Tales of a Midwest Lutheran on the East Coast

Saturday, January 3, 2015

Christmas Day beginnings

Sermon 12-25-14

Grace and peace to you from God our father and from his son our Lord and savior Jesus the Christ. Amen.

We love beginnings. I think this is why people love babies and weddings so much. We go all-out when we hear a baby is on the way – baby showers and gifts, and later documenting and celebrating EVERY SINGLE MOMENT that happens - baby’s first Christmas, first tooth, first step, first word, first birthday. And weddings too, we pull out all the stops for - elaborate gowns and ceremonies, food and decorated reception halls. After all, who doesn't love to see brides and grooms and chubby babies?

I don’t know when Christmas became all about nostalgia, but this month I found myself watching all of my favorite Christmas movies. And my husband has gone on a Christmas candy-making rampage, completely taking over our tiny kitchen with melted chocolate and almond bark, corn syrup and red and green sprinkles.

Christmas movies and making candy, babies and weddings all take us back to a time that seemed simpler and happier. That’s probably we like to remember beginnings so much. They’re not messy or complicated with real life problems. We can remember the good stuff and forget about the bad.
Maybe this is why we also love to hear the beginnings of our favorite stories. “Once upon a time” and “A long time ago in a galaxy far, far away.” “It was a dark and stormy night.” “In a hole in the ground there lived a hobbit.”

What about this one? “In the beginning when God created the heavens and the earth, the earth was a formless void and darkness covered the face of the deep, while a wind from God swept over the face of the waters. Then God said, ‘Let there be light’; and there was light.”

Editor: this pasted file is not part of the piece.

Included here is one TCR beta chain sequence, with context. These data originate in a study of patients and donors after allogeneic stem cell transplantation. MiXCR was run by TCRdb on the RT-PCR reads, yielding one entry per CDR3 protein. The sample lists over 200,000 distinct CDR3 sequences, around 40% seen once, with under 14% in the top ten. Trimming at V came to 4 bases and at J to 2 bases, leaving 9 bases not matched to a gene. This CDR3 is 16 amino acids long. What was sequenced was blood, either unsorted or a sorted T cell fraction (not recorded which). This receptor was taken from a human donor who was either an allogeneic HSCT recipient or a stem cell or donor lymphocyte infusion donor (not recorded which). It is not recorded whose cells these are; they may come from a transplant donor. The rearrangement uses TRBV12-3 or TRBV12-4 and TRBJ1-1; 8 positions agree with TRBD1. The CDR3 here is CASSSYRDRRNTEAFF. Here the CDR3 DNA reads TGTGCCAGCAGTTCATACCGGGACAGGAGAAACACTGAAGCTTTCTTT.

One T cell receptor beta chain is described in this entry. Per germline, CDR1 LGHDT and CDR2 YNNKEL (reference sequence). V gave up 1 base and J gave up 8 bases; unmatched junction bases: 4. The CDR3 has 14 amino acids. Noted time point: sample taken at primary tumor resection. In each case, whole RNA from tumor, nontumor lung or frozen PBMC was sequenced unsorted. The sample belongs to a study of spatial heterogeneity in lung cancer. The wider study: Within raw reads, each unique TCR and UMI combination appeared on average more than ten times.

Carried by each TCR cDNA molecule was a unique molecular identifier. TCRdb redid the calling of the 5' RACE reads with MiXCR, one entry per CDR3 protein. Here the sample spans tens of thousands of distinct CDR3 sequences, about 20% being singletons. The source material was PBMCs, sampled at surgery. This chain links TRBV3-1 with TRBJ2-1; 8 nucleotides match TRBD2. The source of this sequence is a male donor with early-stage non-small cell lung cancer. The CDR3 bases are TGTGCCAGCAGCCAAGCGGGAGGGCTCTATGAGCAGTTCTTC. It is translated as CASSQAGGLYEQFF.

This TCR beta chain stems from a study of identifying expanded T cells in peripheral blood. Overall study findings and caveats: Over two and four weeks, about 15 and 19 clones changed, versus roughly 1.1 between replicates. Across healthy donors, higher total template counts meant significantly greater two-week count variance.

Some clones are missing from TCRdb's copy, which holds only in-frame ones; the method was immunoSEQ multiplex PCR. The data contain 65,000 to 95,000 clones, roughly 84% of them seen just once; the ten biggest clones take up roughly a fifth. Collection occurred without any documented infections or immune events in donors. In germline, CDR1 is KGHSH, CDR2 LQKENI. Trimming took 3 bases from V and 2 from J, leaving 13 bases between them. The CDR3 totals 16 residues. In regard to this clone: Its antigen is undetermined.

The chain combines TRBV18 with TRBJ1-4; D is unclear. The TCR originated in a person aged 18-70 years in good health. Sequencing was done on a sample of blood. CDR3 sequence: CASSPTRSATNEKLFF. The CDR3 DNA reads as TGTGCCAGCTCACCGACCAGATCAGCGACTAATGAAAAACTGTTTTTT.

And so began the greatest story of all time, a story could not be contained on just one book, and could not take place in the span of one lifetime. It is a story that begins at the very beginning and tells of a God, who created a world that was good and full of life and light, and wanted to share it with us. Even though we tend to mess things up, over and over and over again.

So God decided to begin a new chapter to the story. And this one also began with “in the beginning.”
In an example of divinely sanctioned plagiarism, this is how John chooses to tell us the Christmas story. There are no angels or shepherds or censuses or managers or even Mary and Joseph. Instead, John takes us back to the very beginning, to the dawn of time, to tell Jesus’ birth story like a dramatic crane shot that zooms out and out and out until you can see all of creation: “In the beginning was the Word, and the Word was with God, and the Word was God. … The true light, which enlightens everyone, was coming into the world.”
And so God’s word became flesh and living among us. The word made his home with us. He bought a house in the neighborhood and moved in next door. God so loved the world that he gave his only son, so that whoever believes in him should not die but have eternal life.

In order to tell you more about him, I’d like to share with you one of my favorite stories. It’s adapted from old folk take called “The story of the three trees.”  (I did not write this story)

Once upon a mountain top, three little trees stood and dreamed of what they wanted to become when they grew up.

The first little tree looked up at the stars and said: “I want to hold treasure. I’ll be the most beautiful treasure chest in the world!”